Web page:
There do not appear to be any indigenous terrestrial Mammals in the Seychelles, except two Bats, which have been recorded as occurring there. The Land-birds are most of them peculiar, though belonging to genera found in Madagascar or Africa; the reptiles and amphibians are fairly numerous for islands such as these, and several of the species are not found elsewhere. It is difficult to say whether these islands have ever had a land-connection with Madagascar, but probably, if such were ever the case, it was at a remote time, geologically speaking.

The Comoros are a group of several islands lying about midway between the most northerly point of Madagascar and the mainland of Africa. They are separated from Africa by the Mozambique channel, more than 1000 fathoms in depth, while the depression between them and Madagascar is considerably less. Inhabiting these islands there are three Bats. Two of these are of the genus Pteropus, which is entirely absent from the mainland of Africa, but is found in Madagascar and many islands of the Indian Ocean. There is also a peculiar species of Lernur (Lemur mayottensis) and the Indian Civet (Viverricula), which last is also found in Madagascar and Socotra, and has in all probability been introduced by human agency. A fair proportion of the Land-birds of the Comoros, though in some instances peculiar, belong to Madagascar forms, and everything goes to show that the relation of this group of islands is with Madagascar rather than with the mainland.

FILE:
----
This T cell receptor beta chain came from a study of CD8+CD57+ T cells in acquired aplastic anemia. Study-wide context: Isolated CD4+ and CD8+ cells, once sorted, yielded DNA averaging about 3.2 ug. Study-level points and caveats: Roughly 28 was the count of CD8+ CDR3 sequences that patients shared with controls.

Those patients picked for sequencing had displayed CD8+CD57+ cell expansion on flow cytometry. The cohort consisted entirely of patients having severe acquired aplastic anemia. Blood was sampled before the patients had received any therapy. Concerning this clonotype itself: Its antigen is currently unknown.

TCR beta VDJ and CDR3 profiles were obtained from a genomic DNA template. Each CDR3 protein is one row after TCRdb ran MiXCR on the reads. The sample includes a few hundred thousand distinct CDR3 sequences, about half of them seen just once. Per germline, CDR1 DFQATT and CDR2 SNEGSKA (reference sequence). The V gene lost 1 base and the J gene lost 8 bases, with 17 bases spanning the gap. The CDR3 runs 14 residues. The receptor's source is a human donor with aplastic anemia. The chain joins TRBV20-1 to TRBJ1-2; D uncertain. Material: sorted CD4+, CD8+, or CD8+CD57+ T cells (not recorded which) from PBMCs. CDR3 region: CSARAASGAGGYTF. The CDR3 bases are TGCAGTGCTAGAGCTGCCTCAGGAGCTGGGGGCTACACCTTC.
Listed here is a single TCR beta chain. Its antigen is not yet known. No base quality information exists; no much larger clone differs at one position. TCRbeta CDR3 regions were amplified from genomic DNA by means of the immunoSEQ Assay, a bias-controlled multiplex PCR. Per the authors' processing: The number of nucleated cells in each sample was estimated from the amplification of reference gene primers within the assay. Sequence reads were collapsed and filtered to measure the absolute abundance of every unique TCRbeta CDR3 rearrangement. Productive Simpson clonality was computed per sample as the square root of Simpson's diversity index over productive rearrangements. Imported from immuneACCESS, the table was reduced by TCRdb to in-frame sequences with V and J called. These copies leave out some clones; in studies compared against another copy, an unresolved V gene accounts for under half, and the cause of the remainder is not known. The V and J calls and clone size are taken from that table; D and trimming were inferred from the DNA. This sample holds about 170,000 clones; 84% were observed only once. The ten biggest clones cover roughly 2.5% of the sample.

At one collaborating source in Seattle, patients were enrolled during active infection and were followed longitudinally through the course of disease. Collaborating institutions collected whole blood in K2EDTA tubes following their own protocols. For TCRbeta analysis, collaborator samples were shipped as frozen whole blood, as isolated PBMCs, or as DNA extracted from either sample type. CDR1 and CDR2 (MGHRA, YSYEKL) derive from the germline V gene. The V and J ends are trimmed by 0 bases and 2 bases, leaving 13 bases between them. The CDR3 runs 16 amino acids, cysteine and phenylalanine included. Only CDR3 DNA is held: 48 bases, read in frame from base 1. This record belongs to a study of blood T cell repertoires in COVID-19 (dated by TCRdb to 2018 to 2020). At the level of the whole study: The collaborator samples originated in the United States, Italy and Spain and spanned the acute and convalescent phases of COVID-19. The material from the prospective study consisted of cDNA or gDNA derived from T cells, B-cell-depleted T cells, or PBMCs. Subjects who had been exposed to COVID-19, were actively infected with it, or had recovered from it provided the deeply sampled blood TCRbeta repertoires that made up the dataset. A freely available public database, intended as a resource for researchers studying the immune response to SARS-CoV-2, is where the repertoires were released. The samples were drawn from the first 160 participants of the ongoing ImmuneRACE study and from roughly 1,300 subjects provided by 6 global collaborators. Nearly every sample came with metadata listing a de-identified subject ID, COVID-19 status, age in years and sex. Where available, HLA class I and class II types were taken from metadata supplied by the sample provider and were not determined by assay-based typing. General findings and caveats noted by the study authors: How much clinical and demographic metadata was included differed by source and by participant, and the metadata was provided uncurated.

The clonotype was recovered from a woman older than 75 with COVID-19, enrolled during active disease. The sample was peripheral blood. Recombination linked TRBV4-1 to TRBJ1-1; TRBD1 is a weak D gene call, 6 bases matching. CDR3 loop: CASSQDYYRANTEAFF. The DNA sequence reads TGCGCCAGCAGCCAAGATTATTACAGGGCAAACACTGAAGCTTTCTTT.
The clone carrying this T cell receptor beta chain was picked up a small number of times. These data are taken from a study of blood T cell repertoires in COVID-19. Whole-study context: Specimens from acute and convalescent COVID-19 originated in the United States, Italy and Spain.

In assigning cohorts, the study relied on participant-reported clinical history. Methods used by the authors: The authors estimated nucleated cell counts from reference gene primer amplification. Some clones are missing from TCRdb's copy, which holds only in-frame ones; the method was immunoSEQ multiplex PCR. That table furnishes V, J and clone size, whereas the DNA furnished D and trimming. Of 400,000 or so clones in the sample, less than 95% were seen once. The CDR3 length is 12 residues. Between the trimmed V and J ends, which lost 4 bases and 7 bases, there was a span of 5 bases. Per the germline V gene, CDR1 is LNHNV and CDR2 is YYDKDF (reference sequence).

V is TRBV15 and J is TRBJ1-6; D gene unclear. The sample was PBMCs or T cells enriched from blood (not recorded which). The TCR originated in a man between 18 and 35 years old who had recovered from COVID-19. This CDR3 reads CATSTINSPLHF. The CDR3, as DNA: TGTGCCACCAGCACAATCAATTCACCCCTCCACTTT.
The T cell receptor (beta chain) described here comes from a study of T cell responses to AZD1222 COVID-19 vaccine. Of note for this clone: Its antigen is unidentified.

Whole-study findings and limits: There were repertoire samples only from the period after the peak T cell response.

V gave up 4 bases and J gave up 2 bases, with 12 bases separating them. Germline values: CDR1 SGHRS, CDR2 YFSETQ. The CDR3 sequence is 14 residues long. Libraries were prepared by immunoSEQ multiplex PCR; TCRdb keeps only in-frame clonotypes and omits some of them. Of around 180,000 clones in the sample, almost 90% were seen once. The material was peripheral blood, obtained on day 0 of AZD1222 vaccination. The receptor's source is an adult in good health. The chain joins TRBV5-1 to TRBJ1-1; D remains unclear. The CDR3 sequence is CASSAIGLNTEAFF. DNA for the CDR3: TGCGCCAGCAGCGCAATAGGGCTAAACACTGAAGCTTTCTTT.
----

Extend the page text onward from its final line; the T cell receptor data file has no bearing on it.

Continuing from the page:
The islands of Réunion, Mauritius, and Rodriguez are distant from Madagascar in an easterly direction 450, 550, and 800 miles respectively. They are all of volcanic origin, and separated from Madagascar by water of more